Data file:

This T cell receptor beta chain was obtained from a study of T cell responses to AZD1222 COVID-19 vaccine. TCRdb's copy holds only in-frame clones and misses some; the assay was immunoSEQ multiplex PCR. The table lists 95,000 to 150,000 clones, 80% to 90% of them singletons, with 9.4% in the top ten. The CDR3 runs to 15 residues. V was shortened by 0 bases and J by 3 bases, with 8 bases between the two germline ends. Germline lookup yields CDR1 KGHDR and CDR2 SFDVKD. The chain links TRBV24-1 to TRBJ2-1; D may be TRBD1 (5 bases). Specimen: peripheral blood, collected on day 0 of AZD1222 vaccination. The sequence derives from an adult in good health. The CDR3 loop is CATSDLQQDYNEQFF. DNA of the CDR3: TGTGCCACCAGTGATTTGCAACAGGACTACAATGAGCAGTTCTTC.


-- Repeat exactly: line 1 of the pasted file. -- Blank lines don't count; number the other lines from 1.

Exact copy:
This T cell receptor beta chain was obtained from a study of T cell responses to AZD1222 COVID-19 vaccine. TCRdb's copy holds only in-frame clones and misses some; the assay was immunoSEQ multiplex PCR. The table lists 95,000 to 150,000 clones, 80% to 90% of them singletons, with 9.4% in the top ten. The CDR3 runs to 15 residues. V was shortened by 0 bases and J by 3 bases, with 8 bases between the two germline ends. Germline lookup yields CDR1 KGHDR and CDR2 SFDVKD. The chain links TRBV24-1 to TRBJ2-1; D may be TRBD1 (5 bases). Specimen: peripheral blood, collected on day 0 of AZD1222 vaccination. The sequence derives from an adult in good health. The CDR3 loop is CATSDLQQDYNEQFF. DNA of the CDR3: TGTGCCACCAGTGATTTGCAACAGGACTACAATGAGCAGTTCTTC.